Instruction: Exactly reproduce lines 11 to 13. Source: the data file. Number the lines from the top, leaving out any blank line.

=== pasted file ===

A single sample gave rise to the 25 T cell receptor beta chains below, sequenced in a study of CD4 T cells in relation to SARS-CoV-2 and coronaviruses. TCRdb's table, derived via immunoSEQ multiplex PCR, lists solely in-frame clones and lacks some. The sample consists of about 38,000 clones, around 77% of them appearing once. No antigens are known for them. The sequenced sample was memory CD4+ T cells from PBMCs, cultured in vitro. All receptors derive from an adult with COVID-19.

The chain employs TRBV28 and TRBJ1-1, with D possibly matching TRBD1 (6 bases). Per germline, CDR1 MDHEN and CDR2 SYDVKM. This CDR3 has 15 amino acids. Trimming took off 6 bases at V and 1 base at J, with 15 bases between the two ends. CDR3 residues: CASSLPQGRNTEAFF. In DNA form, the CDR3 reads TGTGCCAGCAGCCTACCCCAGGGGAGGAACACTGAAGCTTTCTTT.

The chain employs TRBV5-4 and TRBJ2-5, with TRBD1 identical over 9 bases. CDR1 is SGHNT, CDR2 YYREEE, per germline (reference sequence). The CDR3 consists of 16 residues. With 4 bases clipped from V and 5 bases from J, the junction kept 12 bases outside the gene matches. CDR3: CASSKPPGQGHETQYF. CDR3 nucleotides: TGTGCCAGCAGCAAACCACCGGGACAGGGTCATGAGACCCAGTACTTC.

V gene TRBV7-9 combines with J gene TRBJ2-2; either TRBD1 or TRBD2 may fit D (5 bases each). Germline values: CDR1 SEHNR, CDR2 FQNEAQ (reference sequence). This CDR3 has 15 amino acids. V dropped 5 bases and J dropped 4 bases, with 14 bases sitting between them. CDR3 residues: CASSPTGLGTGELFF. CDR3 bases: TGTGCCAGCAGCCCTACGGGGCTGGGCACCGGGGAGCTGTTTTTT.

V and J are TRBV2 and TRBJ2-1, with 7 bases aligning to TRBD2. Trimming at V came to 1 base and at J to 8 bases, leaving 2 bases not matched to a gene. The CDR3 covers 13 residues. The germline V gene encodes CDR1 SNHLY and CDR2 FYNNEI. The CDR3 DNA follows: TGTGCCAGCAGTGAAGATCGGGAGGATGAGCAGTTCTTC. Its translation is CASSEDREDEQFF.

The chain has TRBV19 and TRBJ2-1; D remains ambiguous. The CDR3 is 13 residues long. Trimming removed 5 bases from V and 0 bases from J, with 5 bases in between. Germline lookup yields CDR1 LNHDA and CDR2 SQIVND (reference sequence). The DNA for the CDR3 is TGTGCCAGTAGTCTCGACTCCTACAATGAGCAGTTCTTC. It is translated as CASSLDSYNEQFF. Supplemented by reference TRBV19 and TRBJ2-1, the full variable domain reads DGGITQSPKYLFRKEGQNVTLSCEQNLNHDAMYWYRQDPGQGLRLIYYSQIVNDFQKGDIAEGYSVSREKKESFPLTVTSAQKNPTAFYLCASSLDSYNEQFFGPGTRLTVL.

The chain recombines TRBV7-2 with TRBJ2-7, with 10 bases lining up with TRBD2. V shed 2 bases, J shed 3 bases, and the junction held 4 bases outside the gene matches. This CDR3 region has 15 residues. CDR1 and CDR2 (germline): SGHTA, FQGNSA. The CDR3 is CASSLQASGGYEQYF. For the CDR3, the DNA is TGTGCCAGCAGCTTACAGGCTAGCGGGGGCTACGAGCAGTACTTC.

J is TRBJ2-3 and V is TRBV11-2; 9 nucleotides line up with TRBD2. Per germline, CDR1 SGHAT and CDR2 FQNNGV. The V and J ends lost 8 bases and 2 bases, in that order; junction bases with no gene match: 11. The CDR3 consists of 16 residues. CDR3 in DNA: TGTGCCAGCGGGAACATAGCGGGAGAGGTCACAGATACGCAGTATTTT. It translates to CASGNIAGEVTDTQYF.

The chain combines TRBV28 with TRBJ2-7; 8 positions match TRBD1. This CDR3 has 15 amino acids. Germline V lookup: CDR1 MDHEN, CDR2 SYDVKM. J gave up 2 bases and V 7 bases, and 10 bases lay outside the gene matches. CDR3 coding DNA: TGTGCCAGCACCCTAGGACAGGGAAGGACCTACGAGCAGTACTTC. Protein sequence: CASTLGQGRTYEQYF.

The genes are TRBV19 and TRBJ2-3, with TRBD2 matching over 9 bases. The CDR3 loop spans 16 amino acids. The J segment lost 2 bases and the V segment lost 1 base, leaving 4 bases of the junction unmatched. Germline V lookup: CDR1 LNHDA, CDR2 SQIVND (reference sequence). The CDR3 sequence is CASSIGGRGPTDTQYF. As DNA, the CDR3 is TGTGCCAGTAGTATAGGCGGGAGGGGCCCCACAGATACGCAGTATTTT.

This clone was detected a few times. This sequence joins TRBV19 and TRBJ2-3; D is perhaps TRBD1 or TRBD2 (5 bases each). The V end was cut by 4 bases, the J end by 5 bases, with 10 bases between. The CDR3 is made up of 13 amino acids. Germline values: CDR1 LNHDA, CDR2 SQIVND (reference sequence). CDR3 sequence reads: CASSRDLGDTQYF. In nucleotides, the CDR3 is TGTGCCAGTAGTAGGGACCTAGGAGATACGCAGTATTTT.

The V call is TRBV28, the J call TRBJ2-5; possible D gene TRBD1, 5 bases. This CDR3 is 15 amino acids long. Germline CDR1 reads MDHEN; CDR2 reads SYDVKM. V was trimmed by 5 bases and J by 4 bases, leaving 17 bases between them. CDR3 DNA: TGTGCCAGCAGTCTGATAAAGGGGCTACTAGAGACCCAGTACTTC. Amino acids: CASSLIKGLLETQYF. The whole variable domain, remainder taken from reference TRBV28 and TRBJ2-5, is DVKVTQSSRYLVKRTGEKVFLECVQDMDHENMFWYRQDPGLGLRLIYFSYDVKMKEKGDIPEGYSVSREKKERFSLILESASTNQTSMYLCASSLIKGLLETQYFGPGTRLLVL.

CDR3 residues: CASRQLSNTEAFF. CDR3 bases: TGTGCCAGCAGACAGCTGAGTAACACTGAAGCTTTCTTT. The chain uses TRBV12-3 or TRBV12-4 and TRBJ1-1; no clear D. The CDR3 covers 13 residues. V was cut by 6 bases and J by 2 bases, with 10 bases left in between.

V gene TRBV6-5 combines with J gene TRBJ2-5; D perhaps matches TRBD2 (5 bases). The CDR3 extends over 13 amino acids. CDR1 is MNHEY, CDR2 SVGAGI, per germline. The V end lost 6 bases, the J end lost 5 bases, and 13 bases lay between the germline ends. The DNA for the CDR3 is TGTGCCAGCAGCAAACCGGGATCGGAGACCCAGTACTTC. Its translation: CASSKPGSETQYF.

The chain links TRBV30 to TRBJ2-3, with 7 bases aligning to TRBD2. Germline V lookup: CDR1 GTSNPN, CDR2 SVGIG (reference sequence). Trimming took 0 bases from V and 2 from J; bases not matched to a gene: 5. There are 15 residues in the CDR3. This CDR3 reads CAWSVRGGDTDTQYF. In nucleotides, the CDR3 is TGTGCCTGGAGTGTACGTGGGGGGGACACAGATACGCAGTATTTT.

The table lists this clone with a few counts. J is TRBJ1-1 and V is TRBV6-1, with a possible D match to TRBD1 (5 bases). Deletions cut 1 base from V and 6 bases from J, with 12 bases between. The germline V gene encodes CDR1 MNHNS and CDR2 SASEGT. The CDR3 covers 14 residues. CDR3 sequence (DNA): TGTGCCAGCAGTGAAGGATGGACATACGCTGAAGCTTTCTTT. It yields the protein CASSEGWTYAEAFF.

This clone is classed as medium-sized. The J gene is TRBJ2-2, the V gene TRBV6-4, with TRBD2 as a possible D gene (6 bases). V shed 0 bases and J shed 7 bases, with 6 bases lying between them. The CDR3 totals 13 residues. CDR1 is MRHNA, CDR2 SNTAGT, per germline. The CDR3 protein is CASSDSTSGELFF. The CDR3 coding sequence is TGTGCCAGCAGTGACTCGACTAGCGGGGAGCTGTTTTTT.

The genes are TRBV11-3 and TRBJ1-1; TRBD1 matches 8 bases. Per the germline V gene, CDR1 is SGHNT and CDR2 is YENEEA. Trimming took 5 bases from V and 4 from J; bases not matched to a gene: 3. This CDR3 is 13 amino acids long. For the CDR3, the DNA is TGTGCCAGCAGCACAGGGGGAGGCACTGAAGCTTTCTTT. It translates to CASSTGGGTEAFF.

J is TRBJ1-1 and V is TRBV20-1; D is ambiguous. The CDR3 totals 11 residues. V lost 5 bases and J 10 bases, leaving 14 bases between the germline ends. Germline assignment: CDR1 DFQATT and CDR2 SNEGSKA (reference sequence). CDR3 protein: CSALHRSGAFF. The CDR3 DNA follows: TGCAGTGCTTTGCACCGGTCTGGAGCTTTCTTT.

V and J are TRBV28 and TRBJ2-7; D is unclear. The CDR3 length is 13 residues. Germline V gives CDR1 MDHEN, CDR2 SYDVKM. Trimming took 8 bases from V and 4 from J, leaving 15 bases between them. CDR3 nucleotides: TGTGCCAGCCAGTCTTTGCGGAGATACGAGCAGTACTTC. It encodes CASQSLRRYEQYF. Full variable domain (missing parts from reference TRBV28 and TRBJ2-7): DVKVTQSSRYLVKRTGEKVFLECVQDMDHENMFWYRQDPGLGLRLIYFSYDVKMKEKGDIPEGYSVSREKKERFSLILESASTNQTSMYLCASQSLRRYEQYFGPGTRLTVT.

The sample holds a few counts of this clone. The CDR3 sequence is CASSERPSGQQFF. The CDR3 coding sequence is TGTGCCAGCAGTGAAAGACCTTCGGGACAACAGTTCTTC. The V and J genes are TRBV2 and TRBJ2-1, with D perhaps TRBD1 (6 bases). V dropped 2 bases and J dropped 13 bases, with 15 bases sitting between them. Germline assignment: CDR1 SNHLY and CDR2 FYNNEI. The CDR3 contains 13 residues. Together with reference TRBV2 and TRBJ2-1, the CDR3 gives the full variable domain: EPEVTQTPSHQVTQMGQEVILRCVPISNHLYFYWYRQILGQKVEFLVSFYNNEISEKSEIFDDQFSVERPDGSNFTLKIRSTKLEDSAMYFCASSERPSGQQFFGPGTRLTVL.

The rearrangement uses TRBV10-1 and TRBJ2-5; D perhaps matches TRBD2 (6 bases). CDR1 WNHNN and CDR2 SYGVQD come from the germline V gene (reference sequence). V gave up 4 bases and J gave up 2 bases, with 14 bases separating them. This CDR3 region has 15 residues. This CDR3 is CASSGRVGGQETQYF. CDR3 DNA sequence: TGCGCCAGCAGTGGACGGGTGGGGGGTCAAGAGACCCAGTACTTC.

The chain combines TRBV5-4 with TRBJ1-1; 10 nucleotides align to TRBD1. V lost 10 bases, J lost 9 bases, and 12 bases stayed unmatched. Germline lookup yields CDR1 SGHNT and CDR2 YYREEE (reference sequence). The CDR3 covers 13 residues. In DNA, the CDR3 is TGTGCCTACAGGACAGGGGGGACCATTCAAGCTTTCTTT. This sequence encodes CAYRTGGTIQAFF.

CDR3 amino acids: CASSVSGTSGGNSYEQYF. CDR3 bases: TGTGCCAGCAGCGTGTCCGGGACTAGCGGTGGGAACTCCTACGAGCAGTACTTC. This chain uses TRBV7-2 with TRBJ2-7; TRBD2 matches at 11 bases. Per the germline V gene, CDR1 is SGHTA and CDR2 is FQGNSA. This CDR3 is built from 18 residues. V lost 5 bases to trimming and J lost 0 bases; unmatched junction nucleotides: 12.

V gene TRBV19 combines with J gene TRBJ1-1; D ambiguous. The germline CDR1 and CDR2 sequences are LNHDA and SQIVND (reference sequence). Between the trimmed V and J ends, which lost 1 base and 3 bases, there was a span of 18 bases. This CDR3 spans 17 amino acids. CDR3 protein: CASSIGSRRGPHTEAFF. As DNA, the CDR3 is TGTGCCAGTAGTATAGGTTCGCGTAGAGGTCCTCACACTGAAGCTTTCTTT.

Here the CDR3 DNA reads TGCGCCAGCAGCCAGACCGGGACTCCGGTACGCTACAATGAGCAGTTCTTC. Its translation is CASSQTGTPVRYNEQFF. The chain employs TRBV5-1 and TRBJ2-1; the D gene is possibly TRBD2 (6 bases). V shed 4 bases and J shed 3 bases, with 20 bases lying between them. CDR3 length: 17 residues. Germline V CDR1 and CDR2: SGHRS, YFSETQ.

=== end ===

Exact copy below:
This clone was detected a few times. This sequence joins TRBV19 and TRBJ2-3; D is perhaps TRBD1 or TRBD2 (5 bases each). The V end was cut by 4 bases, the J end by 5 bases, with 10 bases between. The CDR3 is made up of 13 amino acids. Germline values: CDR1 LNHDA, CDR2 SQIVND (reference sequence). CDR3 sequence reads: CASSRDLGDTQYF. In nucleotides, the CDR3 is TGTGCCAGTAGTAGGGACCTAGGAGATACGCAGTATTTT.

The V call is TRBV28, the J call TRBJ2-5; possible D gene TRBD1, 5 bases. This CDR3 is 15 amino acids long. Germline CDR1 reads MDHEN; CDR2 reads SYDVKM. V was trimmed by 5 bases and J by 4 bases, leaving 17 bases between them. CDR3 DNA: TGTGCCAGCAGTCTGATAAAGGGGCTACTAGAGACCCAGTACTTC. Amino acids: CASSLIKGLLETQYF. The whole variable domain, remainder taken from reference TRBV28 and TRBJ2-5, is DVKVTQSSRYLVKRTGEKVFLECVQDMDHENMFWYRQDPGLGLRLIYFSYDVKMKEKGDIPEGYSVSREKKERFSLILESASTNQTSMYLCASSLIKGLLETQYFGPGTRLLVL.

CDR3 residues: CASRQLSNTEAFF. CDR3 bases: TGTGCCAGCAGACAGCTGAGTAACACTGAAGCTTTCTTT. The chain uses TRBV12-3 or TRBV12-4 and TRBJ1-1; no clear D. The CDR3 covers 13 residues. V was cut by 6 bases and J by 2 bases, with 10 bases left in between.